How are Canadian kids holding up amid COVID-19? Survey finds worries about missed class

A new Angus Reid poll shows the effect being kept home from school due to the coronavirus is having on children across the country. Most miss their friends and are worried about falling behind. Sarah MacDonald reports.

More than half of Canadian children are concerned about missing school and say not seeing their friends is the thing they miss the most during the COVID-19 crisis, a new survey suggests.

Twenty-nine per cent of kids aged 10 to 17, surveyed by the Angus Reid Institute, said missing class next year has been their biggest worry during the pandemic.

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Other major concerns were missing school this year (27 per cent), other family getting sick (26 per cent), their parents getting sick (22 per cent) and their parents losing work (20 per cent).

In B.C., children have been out of schools since March 17, when the province suspended in-class instruction indefinitely and moved to online learning in a bid to slow the spread of the coronavirus.

Now that cases are dropping, some schools in certain districts have slowly begun to reopen.

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When asked what word best describes the past several weeks, 71 per cent of kids used the word “bored” while 41 per cent said “normal” and 33 per cent said “lonely.”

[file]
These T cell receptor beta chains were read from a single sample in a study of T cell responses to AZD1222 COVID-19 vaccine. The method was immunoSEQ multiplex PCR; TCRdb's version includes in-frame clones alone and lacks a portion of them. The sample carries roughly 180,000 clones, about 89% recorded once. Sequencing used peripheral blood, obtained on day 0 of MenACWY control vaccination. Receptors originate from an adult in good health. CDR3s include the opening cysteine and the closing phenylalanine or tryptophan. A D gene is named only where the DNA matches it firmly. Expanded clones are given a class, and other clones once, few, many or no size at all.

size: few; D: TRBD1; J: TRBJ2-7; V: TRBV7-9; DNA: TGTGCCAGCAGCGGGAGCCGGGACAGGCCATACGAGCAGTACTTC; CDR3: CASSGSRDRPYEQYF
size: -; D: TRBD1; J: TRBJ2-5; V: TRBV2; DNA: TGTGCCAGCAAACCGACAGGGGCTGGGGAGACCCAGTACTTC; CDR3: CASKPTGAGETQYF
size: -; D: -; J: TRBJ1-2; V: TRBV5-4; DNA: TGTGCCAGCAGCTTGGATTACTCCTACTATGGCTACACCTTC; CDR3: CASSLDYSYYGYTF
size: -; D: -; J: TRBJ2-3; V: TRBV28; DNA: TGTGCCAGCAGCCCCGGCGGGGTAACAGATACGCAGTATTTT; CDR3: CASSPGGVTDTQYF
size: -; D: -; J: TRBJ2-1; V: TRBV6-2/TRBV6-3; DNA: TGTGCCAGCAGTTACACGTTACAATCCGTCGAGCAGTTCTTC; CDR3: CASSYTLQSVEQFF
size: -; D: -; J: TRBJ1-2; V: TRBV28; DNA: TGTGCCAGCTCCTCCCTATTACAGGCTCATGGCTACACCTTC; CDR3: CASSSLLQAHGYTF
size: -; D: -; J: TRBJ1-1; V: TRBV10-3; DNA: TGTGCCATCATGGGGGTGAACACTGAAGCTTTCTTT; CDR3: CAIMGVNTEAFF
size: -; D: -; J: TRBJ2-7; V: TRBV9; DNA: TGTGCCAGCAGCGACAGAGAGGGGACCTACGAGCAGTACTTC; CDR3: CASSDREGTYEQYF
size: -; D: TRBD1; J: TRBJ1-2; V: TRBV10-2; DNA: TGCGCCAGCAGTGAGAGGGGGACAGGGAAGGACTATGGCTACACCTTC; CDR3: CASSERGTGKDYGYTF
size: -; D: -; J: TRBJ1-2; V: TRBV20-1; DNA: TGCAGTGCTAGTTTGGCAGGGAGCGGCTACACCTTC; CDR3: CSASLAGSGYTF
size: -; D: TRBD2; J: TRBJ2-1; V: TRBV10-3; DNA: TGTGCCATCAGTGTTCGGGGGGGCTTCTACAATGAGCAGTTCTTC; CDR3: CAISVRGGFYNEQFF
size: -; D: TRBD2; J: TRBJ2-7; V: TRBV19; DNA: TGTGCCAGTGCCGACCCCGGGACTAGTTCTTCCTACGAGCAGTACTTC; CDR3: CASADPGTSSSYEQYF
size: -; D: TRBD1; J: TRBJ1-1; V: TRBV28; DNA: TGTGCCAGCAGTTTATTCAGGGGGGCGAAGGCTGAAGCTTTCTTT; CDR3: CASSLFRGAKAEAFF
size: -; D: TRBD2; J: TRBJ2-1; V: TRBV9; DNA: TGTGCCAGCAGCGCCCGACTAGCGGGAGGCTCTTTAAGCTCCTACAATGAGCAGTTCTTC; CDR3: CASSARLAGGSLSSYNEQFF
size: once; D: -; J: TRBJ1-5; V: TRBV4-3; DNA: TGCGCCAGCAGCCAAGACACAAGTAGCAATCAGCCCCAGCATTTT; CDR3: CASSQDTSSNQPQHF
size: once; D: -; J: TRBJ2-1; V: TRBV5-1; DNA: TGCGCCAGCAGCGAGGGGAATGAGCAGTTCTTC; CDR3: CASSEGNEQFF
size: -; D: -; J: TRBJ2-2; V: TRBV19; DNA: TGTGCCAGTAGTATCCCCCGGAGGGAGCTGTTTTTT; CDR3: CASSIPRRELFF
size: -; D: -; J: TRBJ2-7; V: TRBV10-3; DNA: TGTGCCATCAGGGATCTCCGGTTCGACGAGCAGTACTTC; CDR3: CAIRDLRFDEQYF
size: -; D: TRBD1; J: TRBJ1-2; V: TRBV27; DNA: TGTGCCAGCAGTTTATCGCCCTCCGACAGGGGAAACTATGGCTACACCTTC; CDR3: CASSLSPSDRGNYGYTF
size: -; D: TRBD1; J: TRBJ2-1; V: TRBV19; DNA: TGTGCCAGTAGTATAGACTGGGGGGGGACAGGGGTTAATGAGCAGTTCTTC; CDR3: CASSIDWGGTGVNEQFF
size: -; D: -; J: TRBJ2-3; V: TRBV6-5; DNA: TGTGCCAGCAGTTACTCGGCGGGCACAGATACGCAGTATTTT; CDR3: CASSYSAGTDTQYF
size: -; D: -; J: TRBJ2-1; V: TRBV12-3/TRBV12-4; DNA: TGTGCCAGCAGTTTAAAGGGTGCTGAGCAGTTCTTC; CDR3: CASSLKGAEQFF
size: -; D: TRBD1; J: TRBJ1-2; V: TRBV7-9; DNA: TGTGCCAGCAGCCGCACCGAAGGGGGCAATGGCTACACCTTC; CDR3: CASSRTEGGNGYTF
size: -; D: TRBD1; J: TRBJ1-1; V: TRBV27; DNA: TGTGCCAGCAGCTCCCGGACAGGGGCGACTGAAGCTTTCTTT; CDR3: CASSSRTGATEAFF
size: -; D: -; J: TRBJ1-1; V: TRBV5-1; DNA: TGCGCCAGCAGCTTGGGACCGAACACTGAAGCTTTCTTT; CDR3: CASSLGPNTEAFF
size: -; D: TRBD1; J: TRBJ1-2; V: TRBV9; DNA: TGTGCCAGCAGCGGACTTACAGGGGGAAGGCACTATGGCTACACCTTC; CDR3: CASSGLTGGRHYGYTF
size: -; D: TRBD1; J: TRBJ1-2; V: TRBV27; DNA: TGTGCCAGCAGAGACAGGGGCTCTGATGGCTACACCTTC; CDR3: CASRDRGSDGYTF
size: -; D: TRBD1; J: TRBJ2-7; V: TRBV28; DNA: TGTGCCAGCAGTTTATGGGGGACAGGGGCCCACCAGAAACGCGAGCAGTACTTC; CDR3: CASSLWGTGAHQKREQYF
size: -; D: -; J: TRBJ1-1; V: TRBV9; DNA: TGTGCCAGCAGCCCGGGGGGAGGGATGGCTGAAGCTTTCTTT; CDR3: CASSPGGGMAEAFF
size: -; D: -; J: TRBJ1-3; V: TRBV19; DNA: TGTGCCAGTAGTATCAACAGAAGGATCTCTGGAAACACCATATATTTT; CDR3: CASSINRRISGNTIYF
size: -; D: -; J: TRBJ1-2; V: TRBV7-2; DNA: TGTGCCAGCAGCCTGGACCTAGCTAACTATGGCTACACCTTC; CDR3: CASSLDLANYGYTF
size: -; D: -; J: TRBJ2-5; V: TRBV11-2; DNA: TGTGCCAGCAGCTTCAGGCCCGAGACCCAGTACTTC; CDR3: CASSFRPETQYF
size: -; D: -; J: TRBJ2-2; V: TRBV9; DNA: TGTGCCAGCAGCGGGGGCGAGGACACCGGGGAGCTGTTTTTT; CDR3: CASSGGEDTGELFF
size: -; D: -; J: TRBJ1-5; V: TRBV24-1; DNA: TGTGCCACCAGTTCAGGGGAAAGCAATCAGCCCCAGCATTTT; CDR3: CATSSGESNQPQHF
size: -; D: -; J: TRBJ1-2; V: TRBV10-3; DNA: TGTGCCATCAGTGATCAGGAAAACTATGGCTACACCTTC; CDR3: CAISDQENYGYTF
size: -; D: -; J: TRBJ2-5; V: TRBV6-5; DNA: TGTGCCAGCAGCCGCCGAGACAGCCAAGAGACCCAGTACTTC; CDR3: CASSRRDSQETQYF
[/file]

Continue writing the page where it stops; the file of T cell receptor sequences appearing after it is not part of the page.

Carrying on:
The vast majority, 54 per cent, said they missed seeing their friends the most while staying at home, followed by extra-curricular activities (16 per cent), being able to go out without worrying (11 per cent) and going to school (eight per cent).

A quarter of respondents (26 per cent) said their friendships have deteriorated during the pandemic.

Among those learning online, most (75 per cent) said they feel they’re keeping up, but 57 per cent said they don’t like it.

So how do they feel about going back? The response was mostly divided: 26 per cent are happy about it, 38 per cent said it’s OK and 36 per cent they are not looking forward to it.

Note: The survey was conducted from May 1 to 4 and involved a representative randomized sample of 650 Canadian children. For comparison purposes only, a probability sample of this size would carry a margin of error of +/- 4 percentage points, 19 times out of 20. Discrepancies in or between totals are due to rounding. The survey was self-commissioned and paid for by the Angus Reid Institute.

© 2020 Global News, a division of Corus Entertainment Inc.

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